Molecular Mechanisms for the Evolution of DNA Specificity in a Transcription Factor Family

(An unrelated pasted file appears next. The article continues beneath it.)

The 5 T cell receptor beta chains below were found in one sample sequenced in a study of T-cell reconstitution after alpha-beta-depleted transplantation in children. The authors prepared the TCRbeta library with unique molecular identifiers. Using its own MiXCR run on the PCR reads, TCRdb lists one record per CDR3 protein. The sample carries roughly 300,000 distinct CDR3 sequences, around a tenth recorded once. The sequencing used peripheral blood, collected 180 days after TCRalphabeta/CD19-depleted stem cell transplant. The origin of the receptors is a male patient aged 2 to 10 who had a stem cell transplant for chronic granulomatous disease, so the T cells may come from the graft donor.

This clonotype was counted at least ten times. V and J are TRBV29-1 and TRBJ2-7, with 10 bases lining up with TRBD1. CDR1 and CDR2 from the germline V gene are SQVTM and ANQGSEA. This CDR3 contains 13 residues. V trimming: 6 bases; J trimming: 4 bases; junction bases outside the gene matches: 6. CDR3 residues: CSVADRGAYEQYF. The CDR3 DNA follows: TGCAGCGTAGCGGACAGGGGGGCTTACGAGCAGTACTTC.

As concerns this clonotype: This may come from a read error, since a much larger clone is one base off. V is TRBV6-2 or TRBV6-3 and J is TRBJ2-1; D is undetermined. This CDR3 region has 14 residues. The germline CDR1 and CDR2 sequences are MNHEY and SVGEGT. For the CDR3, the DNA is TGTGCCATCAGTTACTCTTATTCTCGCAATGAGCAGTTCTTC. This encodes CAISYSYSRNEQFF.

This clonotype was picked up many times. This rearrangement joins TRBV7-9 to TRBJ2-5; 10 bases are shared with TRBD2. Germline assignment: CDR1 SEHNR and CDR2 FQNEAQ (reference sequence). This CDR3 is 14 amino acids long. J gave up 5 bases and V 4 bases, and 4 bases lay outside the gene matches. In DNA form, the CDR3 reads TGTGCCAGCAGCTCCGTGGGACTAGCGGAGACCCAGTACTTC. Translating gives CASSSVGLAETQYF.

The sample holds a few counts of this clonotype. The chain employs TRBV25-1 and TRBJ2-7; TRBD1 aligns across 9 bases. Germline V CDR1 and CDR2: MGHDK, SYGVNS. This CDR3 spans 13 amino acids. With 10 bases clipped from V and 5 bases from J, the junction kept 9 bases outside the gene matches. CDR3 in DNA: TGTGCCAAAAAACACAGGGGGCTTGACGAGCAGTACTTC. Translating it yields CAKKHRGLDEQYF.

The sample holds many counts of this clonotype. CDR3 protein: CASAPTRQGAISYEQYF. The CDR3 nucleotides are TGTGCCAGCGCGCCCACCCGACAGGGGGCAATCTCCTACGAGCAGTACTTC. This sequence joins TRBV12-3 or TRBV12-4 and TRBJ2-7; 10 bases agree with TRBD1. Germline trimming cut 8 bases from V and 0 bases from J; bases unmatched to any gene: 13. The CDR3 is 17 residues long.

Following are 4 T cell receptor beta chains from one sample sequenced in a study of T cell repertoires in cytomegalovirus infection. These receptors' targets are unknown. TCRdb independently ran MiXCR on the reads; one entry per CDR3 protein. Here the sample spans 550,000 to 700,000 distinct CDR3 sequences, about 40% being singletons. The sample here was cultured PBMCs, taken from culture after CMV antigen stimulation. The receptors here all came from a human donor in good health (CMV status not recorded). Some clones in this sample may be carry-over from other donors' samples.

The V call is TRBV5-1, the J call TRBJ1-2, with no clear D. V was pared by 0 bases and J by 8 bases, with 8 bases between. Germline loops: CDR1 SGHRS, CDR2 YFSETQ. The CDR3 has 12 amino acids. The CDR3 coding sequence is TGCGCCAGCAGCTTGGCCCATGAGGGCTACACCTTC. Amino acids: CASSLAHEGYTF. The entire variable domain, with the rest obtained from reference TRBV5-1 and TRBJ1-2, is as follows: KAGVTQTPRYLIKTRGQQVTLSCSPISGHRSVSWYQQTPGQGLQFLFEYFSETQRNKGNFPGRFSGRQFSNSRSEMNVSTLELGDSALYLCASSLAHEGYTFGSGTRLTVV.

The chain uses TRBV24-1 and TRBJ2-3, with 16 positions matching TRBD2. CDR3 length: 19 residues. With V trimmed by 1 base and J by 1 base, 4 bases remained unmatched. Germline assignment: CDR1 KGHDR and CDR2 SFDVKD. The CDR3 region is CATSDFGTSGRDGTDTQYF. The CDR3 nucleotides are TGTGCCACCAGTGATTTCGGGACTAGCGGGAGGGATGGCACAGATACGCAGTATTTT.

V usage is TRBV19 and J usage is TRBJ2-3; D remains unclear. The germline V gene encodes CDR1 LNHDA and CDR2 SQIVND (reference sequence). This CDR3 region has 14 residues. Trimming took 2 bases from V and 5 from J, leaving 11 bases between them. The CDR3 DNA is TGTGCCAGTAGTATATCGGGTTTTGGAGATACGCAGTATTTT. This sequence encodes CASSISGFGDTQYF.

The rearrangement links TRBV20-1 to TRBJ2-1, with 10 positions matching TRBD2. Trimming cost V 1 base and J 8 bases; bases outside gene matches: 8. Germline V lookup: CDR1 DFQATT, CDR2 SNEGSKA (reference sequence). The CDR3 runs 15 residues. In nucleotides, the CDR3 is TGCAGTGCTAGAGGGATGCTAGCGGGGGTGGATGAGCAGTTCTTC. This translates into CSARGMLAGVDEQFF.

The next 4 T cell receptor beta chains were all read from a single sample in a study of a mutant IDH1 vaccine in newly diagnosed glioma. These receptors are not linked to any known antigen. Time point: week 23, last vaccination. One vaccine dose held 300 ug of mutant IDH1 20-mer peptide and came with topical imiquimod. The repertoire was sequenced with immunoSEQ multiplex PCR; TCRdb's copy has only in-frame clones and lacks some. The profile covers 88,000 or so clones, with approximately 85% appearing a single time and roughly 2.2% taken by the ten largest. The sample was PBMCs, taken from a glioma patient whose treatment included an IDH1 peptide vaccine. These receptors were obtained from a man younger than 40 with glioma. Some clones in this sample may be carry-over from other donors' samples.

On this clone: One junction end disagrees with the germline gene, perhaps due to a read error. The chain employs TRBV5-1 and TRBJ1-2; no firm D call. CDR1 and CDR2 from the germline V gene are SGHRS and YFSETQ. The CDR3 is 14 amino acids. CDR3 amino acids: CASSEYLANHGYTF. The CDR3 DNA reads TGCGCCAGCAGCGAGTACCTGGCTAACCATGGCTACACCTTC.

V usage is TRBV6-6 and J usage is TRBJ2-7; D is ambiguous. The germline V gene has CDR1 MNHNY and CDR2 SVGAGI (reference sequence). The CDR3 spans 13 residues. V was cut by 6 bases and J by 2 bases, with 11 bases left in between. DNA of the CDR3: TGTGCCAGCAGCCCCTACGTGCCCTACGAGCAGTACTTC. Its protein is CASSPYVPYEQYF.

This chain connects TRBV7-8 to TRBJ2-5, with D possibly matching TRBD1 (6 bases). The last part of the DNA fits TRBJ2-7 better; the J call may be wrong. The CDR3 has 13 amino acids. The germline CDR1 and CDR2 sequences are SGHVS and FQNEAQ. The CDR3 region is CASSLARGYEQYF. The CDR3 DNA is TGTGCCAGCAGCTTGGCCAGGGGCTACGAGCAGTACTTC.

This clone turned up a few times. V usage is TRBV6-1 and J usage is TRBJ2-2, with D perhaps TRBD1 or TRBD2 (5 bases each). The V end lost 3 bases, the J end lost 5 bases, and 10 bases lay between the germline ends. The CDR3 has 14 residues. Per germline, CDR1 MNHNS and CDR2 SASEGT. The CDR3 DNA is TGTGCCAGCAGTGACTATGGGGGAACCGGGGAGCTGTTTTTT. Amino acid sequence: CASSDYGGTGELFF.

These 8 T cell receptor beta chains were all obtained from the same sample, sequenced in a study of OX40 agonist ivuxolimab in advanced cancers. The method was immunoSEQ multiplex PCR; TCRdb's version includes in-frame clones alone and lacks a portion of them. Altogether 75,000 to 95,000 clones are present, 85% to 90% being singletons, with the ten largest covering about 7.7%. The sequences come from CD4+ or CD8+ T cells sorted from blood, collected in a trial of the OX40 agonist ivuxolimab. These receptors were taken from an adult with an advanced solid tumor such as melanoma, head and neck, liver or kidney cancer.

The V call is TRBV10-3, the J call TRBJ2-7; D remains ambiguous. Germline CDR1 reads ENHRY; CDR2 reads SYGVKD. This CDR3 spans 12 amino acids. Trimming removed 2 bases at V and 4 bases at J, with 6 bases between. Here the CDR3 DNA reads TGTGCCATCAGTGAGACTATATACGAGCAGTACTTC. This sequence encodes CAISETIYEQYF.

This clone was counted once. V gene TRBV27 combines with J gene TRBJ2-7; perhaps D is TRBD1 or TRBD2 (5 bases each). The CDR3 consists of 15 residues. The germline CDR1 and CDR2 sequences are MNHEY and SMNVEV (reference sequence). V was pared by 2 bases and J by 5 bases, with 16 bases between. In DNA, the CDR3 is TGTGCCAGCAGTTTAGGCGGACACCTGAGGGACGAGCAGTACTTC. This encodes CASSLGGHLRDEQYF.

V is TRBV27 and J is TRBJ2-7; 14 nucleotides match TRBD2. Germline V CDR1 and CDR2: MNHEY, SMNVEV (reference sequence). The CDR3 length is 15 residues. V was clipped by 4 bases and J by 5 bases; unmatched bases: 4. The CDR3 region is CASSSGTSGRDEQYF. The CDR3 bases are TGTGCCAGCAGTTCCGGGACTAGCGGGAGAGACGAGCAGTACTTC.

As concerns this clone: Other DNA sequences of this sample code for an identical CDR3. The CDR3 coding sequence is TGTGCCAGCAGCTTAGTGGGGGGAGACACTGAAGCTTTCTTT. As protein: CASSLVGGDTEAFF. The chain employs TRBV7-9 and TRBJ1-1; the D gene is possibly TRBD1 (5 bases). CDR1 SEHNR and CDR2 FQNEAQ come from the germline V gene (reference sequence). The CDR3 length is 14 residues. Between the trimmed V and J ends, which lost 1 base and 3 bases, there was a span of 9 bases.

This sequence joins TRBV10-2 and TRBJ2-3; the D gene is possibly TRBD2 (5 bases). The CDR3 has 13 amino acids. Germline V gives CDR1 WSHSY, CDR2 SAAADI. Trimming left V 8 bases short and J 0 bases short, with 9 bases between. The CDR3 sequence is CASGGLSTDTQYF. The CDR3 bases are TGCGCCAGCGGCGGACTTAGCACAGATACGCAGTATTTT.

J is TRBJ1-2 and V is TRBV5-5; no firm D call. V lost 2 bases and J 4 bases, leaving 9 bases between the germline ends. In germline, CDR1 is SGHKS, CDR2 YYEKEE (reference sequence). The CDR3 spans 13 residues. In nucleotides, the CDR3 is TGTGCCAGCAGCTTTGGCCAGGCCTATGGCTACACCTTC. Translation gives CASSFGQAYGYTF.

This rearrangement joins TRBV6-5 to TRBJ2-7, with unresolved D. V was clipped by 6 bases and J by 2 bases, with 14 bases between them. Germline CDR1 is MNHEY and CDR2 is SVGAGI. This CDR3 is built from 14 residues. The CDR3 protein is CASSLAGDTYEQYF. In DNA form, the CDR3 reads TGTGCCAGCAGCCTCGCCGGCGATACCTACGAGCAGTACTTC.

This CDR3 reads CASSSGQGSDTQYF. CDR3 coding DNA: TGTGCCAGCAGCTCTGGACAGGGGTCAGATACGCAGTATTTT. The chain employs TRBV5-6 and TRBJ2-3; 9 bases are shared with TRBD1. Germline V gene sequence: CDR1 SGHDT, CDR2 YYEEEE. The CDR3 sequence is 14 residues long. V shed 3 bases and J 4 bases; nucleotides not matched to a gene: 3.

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Transcription factors (TFs) bind to specific DNA sequences near target genes to precisely coordinate their regulation. Despite the central role of transcription factors in development and homeostasis, the mechanisms by which TFs have evolved to bind and regulate distinct DNA sequences are poorly understood. This dissertation details the highly collaborative work to determine the genetic, biochemical and biophysical mechanisms by which distinct DNA-binding specificities evolved in the steroid receptor (SR) family of transcription factors. Using ancestral protein reconstruction, we resurrected and functionally characterized the historical transition in DNA-binding specificity between ancient SR proteins. We found that DNA-binding specificity evolved by changes in the energetic components of binding; interactions at the protein-DNA interface were weakened while inter-protein cooperativity was greatly improved. We identified a group of fourteen historical substitutions that were sufficient to recapitulate the derived protein's binding function. Three of these substitutions, which we defined as function-switching, were sufficient to change DNA specificity; however, their introduction greatly decreased binding affinity and was deleterious for protein function. A group of eleven permissive substitutions, which had no effect on DNA specificity, allowed for the protein to tolerate the deleterious effects of the function-switching substitutions. They non-specifically increased binding affinity by improving interactions at the protein-DNA interface and increasing inter-protein cooperativity. We then dissected the functional role of individual substitutions in both the function-switching and permissive groups. We first determined the binding affinity of all possible combinations of function-switching substitutions for a library of DNA sequences. This allowed for us to functionally characterize the sequence space that separated the ancestral and derived DNA-binding specificities as well as identify the genetic determinants for DNA specificity. Lastly, we dissected the effects of the permissive substitutions on the energetics of DNA binding to determine the mechanisms by which they exerted their permissive effect. Together, this work provides insight into the molecular determinants of DNA specificity and identifies the molecular mechanisms by which these interactions changed during the evolution of novel specificity in an important transcription factor family. This dissertation includes previously published and unpublished co-authored material.